MOTHER’S DAY IS FAST APPROACHING and my mind went back many years ago to a TV program called, I Remember Moma (I guess I’m showing my age now). It was broadcast from 1949 to 1957 on CBS. It was a 30 minute show in black and white about a Norwegian-American family living in San Francisco in 1910---a wholesome program, something that is sadly missing today.
The story was told through the eyes of daughter Katrin (Rosemary Rice). The lead roles were by Peggy Wood as Marta Hansen and Judson Laire as Papa Hansen.
Sadly, except for the last 13 weeks, Mama was telecast live rather than filmed and so we have no taped record of the show.
The show opened by Katrin looking through the pages of the family album and remembering.
I remember my momma too. She has been gone since 1967, but her life lives on in me. Even now, after all these years, I have occasional dreams about her.
I remember momma tucking me in at night, giving me a sweet kiss on the forehead, something that I didn’t relish at the time, but would love to feel at this moment.
I remember momma caressing me as I lay in bed suffering from pneumonia on three different occasions as a pre-teen. She gently placed a cold washcloth on my feverish brow and told me I would be all right. I needed to hear those words; they kept me going.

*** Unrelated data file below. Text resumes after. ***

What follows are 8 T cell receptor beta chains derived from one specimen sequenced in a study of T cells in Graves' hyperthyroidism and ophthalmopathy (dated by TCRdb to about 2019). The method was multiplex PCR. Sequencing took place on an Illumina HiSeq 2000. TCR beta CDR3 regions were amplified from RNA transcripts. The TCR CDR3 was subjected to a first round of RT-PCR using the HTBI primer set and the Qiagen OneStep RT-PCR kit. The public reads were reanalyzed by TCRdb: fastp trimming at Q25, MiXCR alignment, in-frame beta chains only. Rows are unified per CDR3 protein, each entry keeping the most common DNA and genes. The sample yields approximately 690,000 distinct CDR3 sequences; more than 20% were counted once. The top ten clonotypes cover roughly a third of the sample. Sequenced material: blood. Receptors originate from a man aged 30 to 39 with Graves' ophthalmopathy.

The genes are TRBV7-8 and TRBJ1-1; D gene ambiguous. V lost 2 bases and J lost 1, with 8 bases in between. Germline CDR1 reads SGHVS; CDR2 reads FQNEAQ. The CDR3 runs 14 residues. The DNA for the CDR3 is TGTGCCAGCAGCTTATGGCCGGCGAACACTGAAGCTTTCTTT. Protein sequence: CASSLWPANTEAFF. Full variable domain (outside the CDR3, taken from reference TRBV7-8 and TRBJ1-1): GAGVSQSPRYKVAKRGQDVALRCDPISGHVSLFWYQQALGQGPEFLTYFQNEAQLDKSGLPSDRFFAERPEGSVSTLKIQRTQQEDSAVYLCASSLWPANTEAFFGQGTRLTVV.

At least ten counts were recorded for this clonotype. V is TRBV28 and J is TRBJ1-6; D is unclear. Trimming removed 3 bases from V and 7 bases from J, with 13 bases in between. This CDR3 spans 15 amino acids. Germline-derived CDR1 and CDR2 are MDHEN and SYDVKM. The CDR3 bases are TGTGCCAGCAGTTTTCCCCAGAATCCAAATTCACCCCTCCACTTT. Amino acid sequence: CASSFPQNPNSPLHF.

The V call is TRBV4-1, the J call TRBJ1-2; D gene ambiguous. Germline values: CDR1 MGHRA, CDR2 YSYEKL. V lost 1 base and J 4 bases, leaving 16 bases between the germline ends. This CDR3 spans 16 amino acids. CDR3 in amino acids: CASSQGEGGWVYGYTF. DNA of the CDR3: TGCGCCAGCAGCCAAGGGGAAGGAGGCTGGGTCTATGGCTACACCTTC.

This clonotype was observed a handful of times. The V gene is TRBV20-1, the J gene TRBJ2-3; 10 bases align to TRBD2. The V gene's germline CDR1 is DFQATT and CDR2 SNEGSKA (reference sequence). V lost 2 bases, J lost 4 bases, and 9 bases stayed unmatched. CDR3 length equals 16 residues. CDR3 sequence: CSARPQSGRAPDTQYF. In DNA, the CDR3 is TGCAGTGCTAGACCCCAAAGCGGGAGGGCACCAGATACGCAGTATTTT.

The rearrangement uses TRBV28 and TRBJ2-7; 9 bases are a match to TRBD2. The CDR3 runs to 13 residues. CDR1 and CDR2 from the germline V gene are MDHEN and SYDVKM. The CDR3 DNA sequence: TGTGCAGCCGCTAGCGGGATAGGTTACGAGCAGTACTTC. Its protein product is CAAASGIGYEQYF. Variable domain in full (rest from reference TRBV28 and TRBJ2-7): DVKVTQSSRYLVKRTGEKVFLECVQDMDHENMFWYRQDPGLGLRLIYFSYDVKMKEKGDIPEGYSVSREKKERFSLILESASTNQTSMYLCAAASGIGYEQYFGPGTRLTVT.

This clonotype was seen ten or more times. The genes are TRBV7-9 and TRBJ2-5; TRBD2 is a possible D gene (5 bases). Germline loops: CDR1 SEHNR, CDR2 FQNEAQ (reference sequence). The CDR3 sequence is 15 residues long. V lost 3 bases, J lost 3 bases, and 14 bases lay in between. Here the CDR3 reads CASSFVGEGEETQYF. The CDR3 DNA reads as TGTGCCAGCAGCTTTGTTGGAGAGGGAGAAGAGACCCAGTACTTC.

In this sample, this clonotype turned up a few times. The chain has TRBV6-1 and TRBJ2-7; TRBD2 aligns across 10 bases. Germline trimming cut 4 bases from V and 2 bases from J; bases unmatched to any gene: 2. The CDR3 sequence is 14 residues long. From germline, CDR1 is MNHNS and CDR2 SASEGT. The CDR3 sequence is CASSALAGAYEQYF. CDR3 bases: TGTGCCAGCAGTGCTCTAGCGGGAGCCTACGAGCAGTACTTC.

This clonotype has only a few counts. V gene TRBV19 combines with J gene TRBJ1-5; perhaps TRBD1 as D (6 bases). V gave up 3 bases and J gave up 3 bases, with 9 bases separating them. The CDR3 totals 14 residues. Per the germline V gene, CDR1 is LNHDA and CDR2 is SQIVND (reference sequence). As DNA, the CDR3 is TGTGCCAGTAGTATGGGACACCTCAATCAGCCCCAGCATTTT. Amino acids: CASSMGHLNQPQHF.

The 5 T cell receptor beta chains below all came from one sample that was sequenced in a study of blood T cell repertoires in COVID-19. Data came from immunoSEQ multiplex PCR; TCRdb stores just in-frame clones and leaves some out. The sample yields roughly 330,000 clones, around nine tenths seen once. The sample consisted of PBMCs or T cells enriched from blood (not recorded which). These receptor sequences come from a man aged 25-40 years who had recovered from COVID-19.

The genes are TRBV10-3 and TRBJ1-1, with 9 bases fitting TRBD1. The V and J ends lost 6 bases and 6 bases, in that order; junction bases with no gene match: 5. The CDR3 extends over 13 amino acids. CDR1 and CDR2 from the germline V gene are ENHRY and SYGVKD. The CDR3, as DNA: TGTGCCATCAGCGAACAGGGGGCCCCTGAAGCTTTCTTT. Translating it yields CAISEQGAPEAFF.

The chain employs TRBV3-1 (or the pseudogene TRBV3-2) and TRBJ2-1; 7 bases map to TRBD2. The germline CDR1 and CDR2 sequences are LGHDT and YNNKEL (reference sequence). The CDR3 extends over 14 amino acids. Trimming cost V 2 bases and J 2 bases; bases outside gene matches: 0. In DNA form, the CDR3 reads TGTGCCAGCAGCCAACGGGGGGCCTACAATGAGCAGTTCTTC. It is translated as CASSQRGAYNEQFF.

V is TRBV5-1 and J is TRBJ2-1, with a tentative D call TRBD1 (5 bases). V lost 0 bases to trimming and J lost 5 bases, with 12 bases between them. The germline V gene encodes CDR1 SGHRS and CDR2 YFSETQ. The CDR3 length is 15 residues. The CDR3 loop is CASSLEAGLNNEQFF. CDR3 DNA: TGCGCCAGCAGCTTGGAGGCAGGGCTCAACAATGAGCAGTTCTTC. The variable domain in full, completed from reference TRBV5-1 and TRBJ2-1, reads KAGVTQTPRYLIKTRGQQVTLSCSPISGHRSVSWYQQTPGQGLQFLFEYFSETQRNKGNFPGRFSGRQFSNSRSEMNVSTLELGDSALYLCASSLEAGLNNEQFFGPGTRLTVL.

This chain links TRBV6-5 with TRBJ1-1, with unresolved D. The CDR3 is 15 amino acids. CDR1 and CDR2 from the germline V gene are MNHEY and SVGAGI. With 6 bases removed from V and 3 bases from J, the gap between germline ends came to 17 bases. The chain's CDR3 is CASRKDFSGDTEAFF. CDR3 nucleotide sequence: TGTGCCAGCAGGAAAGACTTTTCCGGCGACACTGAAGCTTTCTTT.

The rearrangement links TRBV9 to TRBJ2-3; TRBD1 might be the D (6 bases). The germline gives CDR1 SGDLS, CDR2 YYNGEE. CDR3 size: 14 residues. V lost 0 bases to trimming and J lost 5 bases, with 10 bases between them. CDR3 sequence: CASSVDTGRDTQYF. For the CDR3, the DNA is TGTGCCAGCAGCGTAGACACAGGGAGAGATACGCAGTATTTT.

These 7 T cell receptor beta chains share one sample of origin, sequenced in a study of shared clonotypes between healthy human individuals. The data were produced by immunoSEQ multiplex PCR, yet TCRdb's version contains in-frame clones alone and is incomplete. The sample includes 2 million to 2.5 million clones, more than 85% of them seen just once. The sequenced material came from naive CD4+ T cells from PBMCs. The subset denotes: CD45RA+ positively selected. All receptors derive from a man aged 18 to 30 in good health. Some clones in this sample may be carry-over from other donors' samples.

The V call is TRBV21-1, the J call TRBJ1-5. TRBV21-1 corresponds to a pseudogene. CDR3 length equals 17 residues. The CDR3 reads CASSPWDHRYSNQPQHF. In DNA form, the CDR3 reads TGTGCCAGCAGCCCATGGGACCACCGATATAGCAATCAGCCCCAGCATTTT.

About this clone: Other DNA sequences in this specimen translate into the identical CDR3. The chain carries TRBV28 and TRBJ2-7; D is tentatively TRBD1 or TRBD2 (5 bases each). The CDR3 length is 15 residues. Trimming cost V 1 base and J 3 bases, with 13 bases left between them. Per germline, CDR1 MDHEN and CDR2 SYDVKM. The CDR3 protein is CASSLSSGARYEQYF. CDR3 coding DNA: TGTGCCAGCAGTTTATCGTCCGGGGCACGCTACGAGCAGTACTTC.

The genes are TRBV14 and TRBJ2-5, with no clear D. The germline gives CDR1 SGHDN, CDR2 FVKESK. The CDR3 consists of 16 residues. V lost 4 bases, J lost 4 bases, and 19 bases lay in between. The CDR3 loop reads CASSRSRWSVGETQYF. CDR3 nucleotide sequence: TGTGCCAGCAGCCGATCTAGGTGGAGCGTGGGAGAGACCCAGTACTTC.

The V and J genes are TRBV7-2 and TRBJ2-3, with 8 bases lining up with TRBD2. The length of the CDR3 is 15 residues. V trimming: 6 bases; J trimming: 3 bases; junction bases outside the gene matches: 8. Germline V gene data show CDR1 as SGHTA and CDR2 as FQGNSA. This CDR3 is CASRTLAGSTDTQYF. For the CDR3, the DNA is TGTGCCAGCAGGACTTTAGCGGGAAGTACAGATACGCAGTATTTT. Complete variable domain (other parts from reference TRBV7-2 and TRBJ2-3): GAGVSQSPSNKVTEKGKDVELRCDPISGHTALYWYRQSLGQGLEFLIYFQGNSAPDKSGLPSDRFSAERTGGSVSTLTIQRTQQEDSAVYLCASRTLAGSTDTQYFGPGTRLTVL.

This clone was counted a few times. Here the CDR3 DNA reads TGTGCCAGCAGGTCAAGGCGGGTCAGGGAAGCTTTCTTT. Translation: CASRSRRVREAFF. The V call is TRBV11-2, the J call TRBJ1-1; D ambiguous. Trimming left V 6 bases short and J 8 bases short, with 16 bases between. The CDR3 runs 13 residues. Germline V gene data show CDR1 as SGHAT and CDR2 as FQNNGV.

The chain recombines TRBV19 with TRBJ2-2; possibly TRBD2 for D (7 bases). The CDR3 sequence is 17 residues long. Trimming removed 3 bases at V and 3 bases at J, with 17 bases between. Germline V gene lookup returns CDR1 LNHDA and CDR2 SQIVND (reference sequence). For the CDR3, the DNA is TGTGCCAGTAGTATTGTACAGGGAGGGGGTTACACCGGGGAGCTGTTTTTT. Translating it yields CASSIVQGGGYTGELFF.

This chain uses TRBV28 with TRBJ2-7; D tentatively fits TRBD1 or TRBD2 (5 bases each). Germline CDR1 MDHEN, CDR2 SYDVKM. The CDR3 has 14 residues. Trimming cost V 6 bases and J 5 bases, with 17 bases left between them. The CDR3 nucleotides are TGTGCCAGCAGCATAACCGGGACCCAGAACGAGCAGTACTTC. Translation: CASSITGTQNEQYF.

I remember momma hugging me before I had my appendix removed and the daily visits in the hospital. At times like these, when a boy is full of fright, he needs his momma more than anything.
I remember momma welcoming the young lady who would become my wife into our family and treating her as one of her own---and sharing her amazing recipes!
I remember momma, sharing words of warning and wisdom when I was growing up. I didn’t always heed them at the time, but neither did I forget them.
I remember momma giving me my first Bible with a beautiful inscription on the inside cover. I cherished that KJV and used it till it fell apart.
I remember momma disciplining me (I always had it coming) and then through tears, telling me she was sorry, but it was necessary. When she said it hurt her more than me, I didn’t believe her. But years later, when I had to apply some discipline to my own children, I understood she was speaking of the pain of the soul.
I remember momma’s last day here on earth. She lay in a hospital bed, terminally ill at age 52. The last time she spoke to me, she asked if I would read from the Bible and have a prayer for her. What son would ever deny his mom such a request. I did it with mixed emotions, knowing that it could well be my last opportunity to minister to someone I dearly loved.
I remember momma going to the altar of our little church, giving her heart to Christ. It was one of the happiest moments of my entire life!
I long to see her again, take her in my arms and tell her that I love her. She is waiting for me in Gloryland and one day we will be reunited again.
In the meantime, I remember momma and I smile.